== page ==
Lincoln called the Declaration "a word fitly spoken" that the framework of the Constitution preserved and supported. (The first printing of the Declaration of Independence, Library of Congress, https://www.loc.gov/item/2003576546/).

Sean Brennan Leads Bipartisan Reading of the Declaration

On July 9, 2024

On Independence Day, we watched a “bipartisan reading of the Declaration of Independence” organized by legislator and educator Sean Brennan, representative to Ohio’s House of Representatives for District 14. Ohio House members from both sides of the aisle took turns reading the Declaration from its opening, “When in the course of human events,” through its closing pledge of “our lives, our fortunes, and our sacred honor,” along with the names of its signatories. The reading typifies Brennan’s creative approach to public service. It also suggests his effectiveness; Brennan’s colleagues read the Declaration clearly, expressively, and without a stumble.

Sean Brennan

Brennan, a frequent participant in Teaching American History seminars, has long promoted civic education and civil cooperation at the local and state level. For nearly two decades, he served on the city council of Parma, Ohio’s 7th-largest city. His service included a decade as the at-large elected Parma Council President, a role in which he chaired council deliberations. He carried on this work while teaching government and an elective course in constitutional, civil and criminal law at Brecksville-Broadview High School. “Being on the Council furnished endless lessons for my classes,” he said. At the same time, Brennan’s teaching work allowed him to share the views of a younger generation with the older citizens of Parma.

In 2020, Brennan began bringing local naturalization ceremonies into the high school. He wanted students to understand the careful process through which immigrants become citizens. He involved students in planning school assemblies during which new citizens publicly pledged, as is customary, to “support and defend the Constitution and laws of the United States of America against all enemies, foreign and domestic,” to “bear true faith and allegiance to the same” and to perform military or other service when the law so requires.  Prior to the pledge, the school choir sang, a film celebrating the arrival of immigrants at Ellis Island was shown, and prominent local citizens from immigrant families gave speeches about their own experience of becoming American. Before these assemblies, “some students didn’t even know what naturalization was! Now they will never forget,” Brennan said.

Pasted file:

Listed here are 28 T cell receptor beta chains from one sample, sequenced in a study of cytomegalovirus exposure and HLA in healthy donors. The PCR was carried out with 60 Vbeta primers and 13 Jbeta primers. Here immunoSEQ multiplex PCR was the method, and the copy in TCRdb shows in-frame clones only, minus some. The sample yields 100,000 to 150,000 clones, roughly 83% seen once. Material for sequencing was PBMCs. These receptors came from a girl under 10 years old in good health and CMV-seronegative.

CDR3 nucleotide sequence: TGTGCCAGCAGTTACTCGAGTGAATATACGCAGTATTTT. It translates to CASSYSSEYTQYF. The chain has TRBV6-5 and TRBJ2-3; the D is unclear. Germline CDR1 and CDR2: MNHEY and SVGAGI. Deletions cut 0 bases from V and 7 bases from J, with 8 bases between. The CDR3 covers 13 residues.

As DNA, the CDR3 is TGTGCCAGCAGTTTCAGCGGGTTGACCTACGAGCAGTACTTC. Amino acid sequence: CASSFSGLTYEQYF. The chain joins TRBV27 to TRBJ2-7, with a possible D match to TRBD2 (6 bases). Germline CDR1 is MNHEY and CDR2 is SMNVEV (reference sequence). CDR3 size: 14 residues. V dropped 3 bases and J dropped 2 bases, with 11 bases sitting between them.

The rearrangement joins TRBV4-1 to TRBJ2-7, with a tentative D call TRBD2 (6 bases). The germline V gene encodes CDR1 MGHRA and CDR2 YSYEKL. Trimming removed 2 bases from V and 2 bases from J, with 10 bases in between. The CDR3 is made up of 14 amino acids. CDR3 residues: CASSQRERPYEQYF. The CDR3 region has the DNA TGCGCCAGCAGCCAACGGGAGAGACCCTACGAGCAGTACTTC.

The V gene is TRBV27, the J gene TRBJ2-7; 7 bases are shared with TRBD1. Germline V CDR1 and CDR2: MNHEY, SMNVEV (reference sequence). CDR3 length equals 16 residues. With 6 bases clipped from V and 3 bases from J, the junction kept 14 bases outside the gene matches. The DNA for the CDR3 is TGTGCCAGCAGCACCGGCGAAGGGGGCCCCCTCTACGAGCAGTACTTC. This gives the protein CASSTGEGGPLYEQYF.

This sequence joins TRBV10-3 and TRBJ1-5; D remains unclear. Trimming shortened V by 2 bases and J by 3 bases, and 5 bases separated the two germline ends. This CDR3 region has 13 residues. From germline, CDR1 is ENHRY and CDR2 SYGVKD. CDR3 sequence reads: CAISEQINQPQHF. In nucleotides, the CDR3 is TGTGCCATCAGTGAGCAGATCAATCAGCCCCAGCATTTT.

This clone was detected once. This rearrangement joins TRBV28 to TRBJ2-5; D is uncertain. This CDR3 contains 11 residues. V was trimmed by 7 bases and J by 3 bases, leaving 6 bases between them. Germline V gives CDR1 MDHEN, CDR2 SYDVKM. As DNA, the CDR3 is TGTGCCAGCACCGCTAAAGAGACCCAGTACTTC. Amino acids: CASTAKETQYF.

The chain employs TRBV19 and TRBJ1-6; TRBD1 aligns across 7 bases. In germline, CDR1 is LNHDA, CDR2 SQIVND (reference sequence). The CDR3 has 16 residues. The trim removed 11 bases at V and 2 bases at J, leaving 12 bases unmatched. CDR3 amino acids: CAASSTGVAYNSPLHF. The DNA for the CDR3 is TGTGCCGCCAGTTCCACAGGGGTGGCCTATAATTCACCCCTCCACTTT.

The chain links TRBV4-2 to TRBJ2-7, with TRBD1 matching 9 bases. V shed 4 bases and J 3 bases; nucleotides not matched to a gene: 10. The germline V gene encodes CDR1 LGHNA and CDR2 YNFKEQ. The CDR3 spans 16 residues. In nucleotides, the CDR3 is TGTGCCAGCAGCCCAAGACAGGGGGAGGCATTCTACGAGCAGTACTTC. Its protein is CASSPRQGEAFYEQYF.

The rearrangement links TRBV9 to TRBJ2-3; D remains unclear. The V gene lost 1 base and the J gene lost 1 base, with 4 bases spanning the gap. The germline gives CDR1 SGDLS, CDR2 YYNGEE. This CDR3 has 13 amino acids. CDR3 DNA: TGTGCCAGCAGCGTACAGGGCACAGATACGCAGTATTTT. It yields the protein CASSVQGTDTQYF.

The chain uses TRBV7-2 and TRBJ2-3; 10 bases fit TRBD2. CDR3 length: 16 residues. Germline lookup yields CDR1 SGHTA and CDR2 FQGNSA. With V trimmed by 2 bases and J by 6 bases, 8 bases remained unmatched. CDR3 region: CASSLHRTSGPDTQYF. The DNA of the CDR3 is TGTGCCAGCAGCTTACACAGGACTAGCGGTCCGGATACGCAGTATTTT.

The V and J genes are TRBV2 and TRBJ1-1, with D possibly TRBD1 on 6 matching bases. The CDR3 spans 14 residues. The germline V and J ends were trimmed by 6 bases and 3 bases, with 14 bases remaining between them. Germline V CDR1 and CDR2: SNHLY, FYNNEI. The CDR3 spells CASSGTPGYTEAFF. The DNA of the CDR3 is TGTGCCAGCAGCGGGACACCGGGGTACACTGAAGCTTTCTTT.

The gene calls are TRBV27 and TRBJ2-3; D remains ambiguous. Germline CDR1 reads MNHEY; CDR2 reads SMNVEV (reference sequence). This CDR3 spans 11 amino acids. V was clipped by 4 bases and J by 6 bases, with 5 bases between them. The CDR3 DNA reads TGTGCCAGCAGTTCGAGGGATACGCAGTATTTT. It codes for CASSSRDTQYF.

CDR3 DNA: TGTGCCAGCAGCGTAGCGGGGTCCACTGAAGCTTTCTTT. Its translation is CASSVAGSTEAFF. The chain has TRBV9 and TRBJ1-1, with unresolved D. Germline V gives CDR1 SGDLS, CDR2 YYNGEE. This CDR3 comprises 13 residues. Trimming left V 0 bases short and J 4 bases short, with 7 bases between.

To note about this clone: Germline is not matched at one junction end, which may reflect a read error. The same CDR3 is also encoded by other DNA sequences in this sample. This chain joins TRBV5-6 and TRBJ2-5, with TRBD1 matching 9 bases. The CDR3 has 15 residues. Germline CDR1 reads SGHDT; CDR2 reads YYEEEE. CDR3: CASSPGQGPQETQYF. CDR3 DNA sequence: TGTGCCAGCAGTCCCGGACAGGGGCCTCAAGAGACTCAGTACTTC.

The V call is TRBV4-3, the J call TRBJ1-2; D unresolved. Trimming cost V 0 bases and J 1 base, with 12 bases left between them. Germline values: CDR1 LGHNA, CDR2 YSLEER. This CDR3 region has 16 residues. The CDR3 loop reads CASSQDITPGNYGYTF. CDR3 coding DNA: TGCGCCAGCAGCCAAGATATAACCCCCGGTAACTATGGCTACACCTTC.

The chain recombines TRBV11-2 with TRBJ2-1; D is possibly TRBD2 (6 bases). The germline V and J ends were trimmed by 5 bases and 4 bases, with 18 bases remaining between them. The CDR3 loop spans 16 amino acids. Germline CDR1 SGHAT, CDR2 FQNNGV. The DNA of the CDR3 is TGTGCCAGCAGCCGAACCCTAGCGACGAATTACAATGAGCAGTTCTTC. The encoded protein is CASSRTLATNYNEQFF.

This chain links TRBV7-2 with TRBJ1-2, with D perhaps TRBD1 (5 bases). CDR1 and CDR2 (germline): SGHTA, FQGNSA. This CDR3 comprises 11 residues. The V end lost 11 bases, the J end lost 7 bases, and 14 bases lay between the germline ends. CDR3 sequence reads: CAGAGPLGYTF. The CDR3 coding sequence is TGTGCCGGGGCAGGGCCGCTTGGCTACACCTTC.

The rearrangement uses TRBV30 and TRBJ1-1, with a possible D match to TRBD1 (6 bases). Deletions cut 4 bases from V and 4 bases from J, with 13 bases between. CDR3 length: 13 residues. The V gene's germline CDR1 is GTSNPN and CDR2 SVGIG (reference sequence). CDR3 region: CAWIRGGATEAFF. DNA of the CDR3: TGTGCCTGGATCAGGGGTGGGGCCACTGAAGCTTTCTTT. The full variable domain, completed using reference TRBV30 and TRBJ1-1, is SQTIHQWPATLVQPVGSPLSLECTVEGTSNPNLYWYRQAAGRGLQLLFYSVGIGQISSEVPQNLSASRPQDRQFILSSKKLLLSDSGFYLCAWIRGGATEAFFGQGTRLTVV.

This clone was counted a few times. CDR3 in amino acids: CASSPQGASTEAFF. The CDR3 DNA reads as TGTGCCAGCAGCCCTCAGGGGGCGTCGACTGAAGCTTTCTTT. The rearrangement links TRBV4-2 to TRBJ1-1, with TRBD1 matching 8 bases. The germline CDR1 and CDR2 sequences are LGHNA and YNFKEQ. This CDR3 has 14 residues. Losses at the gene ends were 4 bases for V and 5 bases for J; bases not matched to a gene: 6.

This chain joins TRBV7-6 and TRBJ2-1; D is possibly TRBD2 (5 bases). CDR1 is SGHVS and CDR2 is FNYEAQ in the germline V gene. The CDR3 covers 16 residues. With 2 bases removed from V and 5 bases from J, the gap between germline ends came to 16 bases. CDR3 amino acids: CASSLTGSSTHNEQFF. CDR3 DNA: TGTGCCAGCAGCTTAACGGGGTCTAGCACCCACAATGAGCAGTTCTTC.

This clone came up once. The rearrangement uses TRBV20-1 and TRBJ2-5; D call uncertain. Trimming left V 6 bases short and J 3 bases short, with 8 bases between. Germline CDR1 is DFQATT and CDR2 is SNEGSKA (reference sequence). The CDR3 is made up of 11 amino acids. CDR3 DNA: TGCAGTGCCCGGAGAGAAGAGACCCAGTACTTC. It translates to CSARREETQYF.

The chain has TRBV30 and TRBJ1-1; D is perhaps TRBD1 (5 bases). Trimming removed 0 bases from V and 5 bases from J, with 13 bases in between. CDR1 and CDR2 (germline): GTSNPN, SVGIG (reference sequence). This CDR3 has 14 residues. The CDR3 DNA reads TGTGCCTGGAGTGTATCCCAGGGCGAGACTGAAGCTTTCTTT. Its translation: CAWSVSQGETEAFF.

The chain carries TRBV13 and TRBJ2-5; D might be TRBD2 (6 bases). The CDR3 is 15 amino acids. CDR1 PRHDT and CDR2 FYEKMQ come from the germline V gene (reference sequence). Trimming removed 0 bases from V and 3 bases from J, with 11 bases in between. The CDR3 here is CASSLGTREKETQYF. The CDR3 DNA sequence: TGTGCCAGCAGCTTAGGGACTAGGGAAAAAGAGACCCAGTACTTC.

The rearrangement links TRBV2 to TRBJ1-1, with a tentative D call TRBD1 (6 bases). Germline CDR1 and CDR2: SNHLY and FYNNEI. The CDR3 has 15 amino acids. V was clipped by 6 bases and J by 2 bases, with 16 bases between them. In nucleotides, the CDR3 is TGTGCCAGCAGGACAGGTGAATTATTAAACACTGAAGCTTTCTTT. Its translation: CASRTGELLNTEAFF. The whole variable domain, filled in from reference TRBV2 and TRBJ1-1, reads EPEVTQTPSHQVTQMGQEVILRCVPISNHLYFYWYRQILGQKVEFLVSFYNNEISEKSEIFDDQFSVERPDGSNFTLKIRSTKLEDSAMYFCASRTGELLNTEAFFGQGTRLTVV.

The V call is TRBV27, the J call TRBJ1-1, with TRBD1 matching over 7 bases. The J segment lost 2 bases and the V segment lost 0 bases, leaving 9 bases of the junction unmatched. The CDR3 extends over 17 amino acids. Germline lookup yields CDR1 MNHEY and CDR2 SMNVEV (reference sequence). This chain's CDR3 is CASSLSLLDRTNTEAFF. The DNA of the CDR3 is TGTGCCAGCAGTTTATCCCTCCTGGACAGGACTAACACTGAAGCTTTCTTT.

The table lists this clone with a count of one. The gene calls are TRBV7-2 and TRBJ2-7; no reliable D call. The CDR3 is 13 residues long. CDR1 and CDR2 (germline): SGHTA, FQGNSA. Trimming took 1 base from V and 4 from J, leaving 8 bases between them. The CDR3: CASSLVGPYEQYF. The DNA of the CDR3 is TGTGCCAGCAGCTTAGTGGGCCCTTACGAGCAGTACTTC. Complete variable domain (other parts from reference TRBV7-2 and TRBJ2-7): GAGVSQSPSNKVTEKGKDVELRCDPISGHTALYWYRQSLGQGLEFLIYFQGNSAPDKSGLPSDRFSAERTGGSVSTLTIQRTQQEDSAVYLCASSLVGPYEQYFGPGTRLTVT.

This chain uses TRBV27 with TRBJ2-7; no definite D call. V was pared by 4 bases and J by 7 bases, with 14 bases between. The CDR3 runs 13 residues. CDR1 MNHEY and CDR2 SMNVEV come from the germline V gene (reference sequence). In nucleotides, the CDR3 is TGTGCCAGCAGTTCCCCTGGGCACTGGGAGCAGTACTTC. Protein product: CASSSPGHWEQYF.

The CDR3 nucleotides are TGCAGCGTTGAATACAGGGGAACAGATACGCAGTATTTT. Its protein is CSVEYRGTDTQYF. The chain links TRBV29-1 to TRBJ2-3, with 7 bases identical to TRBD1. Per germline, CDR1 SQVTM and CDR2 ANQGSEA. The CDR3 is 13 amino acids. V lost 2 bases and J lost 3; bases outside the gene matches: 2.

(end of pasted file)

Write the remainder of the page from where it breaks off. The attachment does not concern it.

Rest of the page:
These events typify Brennan’s creative approach to public service. As a legislator and educator, he’s spent his career reaching across generational, ethnic, religious, and partisan lines to carry out projects that serve the whole community. He’s often worked with private charities on such projects. A runner, he led in the creation of the annual Parma Run-Walk for Pierogies, which raises money for local scholarships and an all-faith food pantry. As a teacher, he appreciated Teaching American History’s free seminars featuring scholar-led discussion of primary documents. In his teaching he used only primary documents, knowing from his city council experience that they “are the materials you deal with when you are trying to solve political and social problems.” Now, as a full-time legislator, he is “working hard to build trust with my colleagues and to honorably serve the people to the best of my ability.”

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